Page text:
RS Especially for web A weak rouble will give the Russian economy an added boost

A weak rouble will give the Russian economy an added boost

“The government has learned its lesson from the mistakes it committed during the crisis of 2008-2009 and will not repeat them”, declared the head of the Ministry of Finance of the Russian Federation, Anton Siluanov, at the plenary meeting in the Duma. However, experts note that it is unlikely that the investment situation in the country will change in the upcoming years.

In particular, Mr. Siluanov called the decision made by the government during the previous crisis about “Vnesheconombank’s” involvement in supporting the securities market unsound, despite the fact that the government bank made a profit of about 30 billion roubles. In the future the government is not intending on investing money in supporting the securities market if the situation worsens. Additionally, Siluanov assured lawmakers that the government learned some lessons from the previous crisis, especially in terms of currency policies. The actions taken during the last crisis will not repeat themselves. According to Siluanov, the rouble exchange rate is oscillating within the “corridor” outlined by the authorities. With that being said the Central Bank now will be pursuing the following policy: if the bi-currency “basket” approaches the top of this “corridor” then the Central Bank starts intervention on the currency market, but if this basket is in the centre of the range then the Central Bank does not perform such operations.

The head economist of the investment company “Troika”, Evgeniy Gavrilenkov, commented upon the developing situation in an interview for “Russian Survey” (RS).

RS: What’s your take on the rouble exchange rate which was been falling lately? How will this impact the Russian economy?

Evgeniy Gavrilenkov: It is fair to say that in the past few weeks it is not that the rouble has fallen, but rather almost all exchange rates have decreased relative to the American dollar. But one can observe certain effects of the weakening rouble. For example, inflation, which could be even lower, has picked up. One should expect price instability to come.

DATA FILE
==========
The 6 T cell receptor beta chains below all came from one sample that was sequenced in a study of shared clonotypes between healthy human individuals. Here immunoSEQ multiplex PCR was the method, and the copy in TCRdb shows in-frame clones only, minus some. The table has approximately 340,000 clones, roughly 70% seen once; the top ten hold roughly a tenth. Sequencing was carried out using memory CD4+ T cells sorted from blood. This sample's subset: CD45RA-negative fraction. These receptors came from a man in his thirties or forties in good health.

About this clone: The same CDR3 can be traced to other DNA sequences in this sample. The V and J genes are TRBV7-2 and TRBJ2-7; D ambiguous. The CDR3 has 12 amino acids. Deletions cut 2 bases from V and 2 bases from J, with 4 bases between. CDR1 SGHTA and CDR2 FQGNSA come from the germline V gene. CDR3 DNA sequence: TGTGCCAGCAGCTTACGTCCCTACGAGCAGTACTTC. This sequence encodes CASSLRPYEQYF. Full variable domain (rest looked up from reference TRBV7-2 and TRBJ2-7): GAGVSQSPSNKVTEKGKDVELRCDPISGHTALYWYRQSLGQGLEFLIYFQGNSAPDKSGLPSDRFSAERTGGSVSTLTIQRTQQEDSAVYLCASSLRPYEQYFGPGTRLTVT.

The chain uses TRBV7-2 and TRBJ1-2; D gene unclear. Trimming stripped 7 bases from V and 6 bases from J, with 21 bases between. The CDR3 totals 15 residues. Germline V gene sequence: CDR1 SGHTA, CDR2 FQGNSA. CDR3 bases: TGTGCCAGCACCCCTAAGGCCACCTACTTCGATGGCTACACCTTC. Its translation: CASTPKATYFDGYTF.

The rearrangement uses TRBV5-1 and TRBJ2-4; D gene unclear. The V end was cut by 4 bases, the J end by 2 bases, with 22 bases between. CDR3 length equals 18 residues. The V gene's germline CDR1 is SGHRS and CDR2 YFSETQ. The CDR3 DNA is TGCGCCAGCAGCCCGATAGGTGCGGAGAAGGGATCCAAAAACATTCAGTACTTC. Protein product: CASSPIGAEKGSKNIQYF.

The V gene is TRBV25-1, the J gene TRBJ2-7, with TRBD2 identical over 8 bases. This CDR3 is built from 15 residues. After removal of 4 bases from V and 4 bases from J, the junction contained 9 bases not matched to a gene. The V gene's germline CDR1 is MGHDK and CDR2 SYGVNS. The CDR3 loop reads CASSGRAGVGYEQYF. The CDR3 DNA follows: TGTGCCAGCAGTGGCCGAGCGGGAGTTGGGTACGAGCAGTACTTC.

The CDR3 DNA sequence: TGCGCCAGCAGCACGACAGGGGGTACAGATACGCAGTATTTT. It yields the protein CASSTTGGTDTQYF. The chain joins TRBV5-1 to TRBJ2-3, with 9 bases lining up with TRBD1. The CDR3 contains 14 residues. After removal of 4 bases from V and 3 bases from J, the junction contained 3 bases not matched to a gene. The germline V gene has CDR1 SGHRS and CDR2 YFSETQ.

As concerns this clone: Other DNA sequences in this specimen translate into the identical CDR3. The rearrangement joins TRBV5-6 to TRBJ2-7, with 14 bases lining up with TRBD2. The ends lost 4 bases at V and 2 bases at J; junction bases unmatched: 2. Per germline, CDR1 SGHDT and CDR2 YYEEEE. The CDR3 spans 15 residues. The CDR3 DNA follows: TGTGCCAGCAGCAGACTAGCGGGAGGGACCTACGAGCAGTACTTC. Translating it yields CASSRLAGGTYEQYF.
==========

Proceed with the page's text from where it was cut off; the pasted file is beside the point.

RS: Some experts view this tendency, a decrease in the rouble exchange rate, as a positive one, since this could lead to an increase in export.

Evgeniy Gavrilenkov: I am hesitant to make any far-reaching conclusions. Thus far weakening of the rouble has had a positive impact. The manufacturing industry grew by 7% this May. It grew relatively well in the second quarter too, as a whole. However, now as the inflation rate increases in real terms, the rouble may even temporarily strengthen, which will in its turn have a negative impact upon domestic producers.

RS: How do you assess the current investment climate in Russia? How do you figure, will it change and in which direction? Which necessary steps should be taken by the government to make Russia more investor-friendly and will it be able to implement these measures?

Evgeniy Gavrilenkov: The investment climate in Russia has not been changing significantly. The same group of people has been running the country for the past 7-8 years. Therefore, not much has dramatically changed in terms of making it easier to do business. No big shifts have occurred; well at least I don’t feel them.

RS: Which industries in the Russian economy are currently the most attractive investment-wise for foreign capital? Which ones will become attractive in the future?

Evgeniy Gavrilenkov: Nothing has changed either in terms of investment attractiveness. You can see yourself that the energy sector occupies its own special niche in the economy. Most likely it is worth investing in middle companies which are geared towards the domestic market. The domestic and any other economy grow due to these types of investments in addition to consumer industries, agriculture, food products, etc. Those are the very spheres which are the least susceptible to political fads…

Interviewer: Sergey Slavin
Economic observer for RS